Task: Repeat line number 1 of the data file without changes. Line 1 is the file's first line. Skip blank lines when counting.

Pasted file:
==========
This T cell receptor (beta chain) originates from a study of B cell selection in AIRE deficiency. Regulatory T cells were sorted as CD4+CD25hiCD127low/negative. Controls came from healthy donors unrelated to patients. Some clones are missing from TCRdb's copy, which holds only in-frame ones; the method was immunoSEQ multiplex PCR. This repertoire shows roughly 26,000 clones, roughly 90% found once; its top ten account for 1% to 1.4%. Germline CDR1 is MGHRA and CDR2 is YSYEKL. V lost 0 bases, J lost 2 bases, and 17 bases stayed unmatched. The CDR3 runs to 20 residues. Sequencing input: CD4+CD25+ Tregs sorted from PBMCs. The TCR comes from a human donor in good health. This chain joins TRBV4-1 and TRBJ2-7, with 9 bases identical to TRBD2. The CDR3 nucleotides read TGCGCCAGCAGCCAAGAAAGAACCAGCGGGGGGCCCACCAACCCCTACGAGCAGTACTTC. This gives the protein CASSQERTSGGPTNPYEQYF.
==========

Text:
This T cell receptor (beta chain) originates from a study of B cell selection in AIRE deficiency. Regulatory T cells were sorted as CD4+CD25hiCD127low/negative. Controls came from healthy donors unrelated to patients. Some clones are missing from TCRdb's copy, which holds only in-frame ones; the method was immunoSEQ multiplex PCR. This repertoire shows roughly 26,000 clones, roughly 90% found once; its top ten account for 1% to 1.4%. Germline CDR1 is MGHRA and CDR2 is YSYEKL. V lost 0 bases, J lost 2 bases, and 17 bases stayed unmatched. The CDR3 runs to 20 residues. Sequencing input: CD4+CD25+ Tregs sorted from PBMCs. The TCR comes from a human donor in good health. This chain joins TRBV4-1 and TRBJ2-7, with 9 bases identical to TRBD2. The CDR3 nucleotides read TGCGCCAGCAGCCAAGAAAGAACCAGCGGGGGGCCCACCAACCCCTACGAGCAGTACTTC. This gives the protein CASSQERTSGGPTNPYEQYF.